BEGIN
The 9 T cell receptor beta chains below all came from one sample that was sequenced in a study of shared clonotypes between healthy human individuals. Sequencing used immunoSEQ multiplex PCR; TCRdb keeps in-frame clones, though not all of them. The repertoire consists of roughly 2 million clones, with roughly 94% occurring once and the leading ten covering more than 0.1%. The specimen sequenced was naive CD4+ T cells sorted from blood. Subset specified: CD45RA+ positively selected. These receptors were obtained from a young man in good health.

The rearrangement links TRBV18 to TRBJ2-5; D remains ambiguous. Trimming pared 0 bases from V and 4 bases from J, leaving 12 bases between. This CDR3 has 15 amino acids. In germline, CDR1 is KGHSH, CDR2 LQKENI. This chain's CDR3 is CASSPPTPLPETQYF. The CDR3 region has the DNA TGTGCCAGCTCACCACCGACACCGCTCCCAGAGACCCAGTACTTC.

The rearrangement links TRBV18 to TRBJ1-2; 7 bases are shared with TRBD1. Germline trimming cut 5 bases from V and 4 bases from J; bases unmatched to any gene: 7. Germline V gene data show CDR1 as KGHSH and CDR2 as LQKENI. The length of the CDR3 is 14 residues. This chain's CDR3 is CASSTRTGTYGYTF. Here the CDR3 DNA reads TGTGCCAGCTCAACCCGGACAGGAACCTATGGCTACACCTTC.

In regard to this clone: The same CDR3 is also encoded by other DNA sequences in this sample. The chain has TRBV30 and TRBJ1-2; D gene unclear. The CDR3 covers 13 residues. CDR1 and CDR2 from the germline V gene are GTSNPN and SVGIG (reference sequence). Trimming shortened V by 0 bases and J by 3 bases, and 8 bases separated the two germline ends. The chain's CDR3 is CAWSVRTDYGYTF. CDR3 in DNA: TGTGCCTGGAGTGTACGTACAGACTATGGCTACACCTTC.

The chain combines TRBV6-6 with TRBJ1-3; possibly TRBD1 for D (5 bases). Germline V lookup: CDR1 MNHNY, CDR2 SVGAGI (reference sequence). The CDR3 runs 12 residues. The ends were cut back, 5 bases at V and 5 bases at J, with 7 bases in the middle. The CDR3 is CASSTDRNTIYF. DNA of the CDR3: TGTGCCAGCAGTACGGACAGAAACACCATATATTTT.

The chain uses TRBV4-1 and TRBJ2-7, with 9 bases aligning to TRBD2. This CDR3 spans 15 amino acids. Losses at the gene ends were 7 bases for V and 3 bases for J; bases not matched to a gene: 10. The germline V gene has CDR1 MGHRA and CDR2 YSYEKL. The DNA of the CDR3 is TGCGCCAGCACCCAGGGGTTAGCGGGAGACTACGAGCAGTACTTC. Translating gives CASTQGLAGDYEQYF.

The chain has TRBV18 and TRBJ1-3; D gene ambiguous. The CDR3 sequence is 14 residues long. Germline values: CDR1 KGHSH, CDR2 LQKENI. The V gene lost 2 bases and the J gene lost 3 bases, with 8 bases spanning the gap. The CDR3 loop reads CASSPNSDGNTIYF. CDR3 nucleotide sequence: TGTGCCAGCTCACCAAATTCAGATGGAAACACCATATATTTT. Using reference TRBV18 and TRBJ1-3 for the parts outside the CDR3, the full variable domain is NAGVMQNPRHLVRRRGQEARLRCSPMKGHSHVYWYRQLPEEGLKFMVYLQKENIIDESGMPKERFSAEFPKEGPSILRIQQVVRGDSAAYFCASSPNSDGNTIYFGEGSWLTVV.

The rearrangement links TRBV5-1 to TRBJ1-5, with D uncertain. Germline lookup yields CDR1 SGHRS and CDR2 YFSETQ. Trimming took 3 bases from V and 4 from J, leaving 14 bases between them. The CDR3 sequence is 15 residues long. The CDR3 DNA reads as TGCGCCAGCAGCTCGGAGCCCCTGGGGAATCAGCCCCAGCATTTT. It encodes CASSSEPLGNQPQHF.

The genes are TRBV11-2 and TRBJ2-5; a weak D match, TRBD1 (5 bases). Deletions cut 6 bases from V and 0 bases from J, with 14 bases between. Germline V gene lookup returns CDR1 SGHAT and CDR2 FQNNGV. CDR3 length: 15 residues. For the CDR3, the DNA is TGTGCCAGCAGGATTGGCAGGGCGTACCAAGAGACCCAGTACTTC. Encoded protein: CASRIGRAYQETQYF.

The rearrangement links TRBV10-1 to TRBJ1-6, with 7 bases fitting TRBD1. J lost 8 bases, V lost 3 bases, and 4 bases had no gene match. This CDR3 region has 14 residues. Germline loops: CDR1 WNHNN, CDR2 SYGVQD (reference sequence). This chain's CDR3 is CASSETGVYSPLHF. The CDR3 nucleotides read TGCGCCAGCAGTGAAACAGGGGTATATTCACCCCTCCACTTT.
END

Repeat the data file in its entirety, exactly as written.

The 9 T cell receptor beta chains below all came from one sample that was sequenced in a study of shared clonotypes between healthy human individuals. Sequencing used immunoSEQ multiplex PCR; TCRdb keeps in-frame clones, though not all of them. The repertoire consists of roughly 2 million clones, with roughly 94% occurring once and the leading ten covering more than 0.1%. The specimen sequenced was naive CD4+ T cells sorted from blood. Subset specified: CD45RA+ positively selected. These receptors were obtained from a young man in good health.

The rearrangement links TRBV18 to TRBJ2-5; D remains ambiguous. Trimming pared 0 bases from V and 4 bases from J, leaving 12 bases between. This CDR3 has 15 amino acids. In germline, CDR1 is KGHSH, CDR2 LQKENI. This chain's CDR3 is CASSPPTPLPETQYF. The CDR3 region has the DNA TGTGCCAGCTCACCACCGACACCGCTCCCAGAGACCCAGTACTTC.

The rearrangement links TRBV18 to TRBJ1-2; 7 bases are shared with TRBD1. Germline trimming cut 5 bases from V and 4 bases from J; bases unmatched to any gene: 7. Germline V gene data show CDR1 as KGHSH and CDR2 as LQKENI. The length of the CDR3 is 14 residues. This chain's CDR3 is CASSTRTGTYGYTF. Here the CDR3 DNA reads TGTGCCAGCTCAACCCGGACAGGAACCTATGGCTACACCTTC.

In regard to this clone: The same CDR3 is also encoded by other DNA sequences in this sample. The chain has TRBV30 and TRBJ1-2; D gene unclear. The CDR3 covers 13 residues. CDR1 and CDR2 from the germline V gene are GTSNPN and SVGIG (reference sequence). Trimming shortened V by 0 bases and J by 3 bases, and 8 bases separated the two germline ends. The chain's CDR3 is CAWSVRTDYGYTF. CDR3 in DNA: TGTGCCTGGAGTGTACGTACAGACTATGGCTACACCTTC.

The chain combines TRBV6-6 with TRBJ1-3; possibly TRBD1 for D (5 bases). Germline V lookup: CDR1 MNHNY, CDR2 SVGAGI (reference sequence). The CDR3 runs 12 residues. The ends were cut back, 5 bases at V and 5 bases at J, with 7 bases in the middle. The CDR3 is CASSTDRNTIYF. DNA of the CDR3: TGTGCCAGCAGTACGGACAGAAACACCATATATTTT.

The chain uses TRBV4-1 and TRBJ2-7, with 9 bases aligning to TRBD2. This CDR3 spans 15 amino acids. Losses at the gene ends were 7 bases for V and 3 bases for J; bases not matched to a gene: 10. The germline V gene has CDR1 MGHRA and CDR2 YSYEKL. The DNA of the CDR3 is TGCGCCAGCACCCAGGGGTTAGCGGGAGACTACGAGCAGTACTTC. Translating gives CASTQGLAGDYEQYF.

The chain has TRBV18 and TRBJ1-3; D gene ambiguous. The CDR3 sequence is 14 residues long. Germline values: CDR1 KGHSH, CDR2 LQKENI. The V gene lost 2 bases and the J gene lost 3 bases, with 8 bases spanning the gap. The CDR3 loop reads CASSPNSDGNTIYF. CDR3 nucleotide sequence: TGTGCCAGCTCACCAAATTCAGATGGAAACACCATATATTTT. Using reference TRBV18 and TRBJ1-3 for the parts outside the CDR3, the full variable domain is NAGVMQNPRHLVRRRGQEARLRCSPMKGHSHVYWYRQLPEEGLKFMVYLQKENIIDESGMPKERFSAEFPKEGPSILRIQQVVRGDSAAYFCASSPNSDGNTIYFGEGSWLTVV.

The rearrangement links TRBV5-1 to TRBJ1-5, with D uncertain. Germline lookup yields CDR1 SGHRS and CDR2 YFSETQ. Trimming took 3 bases from V and 4 from J, leaving 14 bases between them. The CDR3 sequence is 15 residues long. The CDR3 DNA reads as TGCGCCAGCAGCTCGGAGCCCCTGGGGAATCAGCCCCAGCATTTT. It encodes CASSSEPLGNQPQHF.

The genes are TRBV11-2 and TRBJ2-5; a weak D match, TRBD1 (5 bases). Deletions cut 6 bases from V and 0 bases from J, with 14 bases between. Germline V gene lookup returns CDR1 SGHAT and CDR2 FQNNGV. CDR3 length: 15 residues. For the CDR3, the DNA is TGTGCCAGCAGGATTGGCAGGGCGTACCAAGAGACCCAGTACTTC. Encoded protein: CASRIGRAYQETQYF.

The rearrangement links TRBV10-1 to TRBJ1-6, with 7 bases fitting TRBD1. J lost 8 bases, V lost 3 bases, and 4 bases had no gene match. This CDR3 region has 14 residues. Germline loops: CDR1 WNHNN, CDR2 SYGVQD (reference sequence). This chain's CDR3 is CASSETGVYSPLHF. The CDR3 nucleotides read TGCGCCAGCAGTGAAACAGGGGTATATTCACCCCTCCACTTT.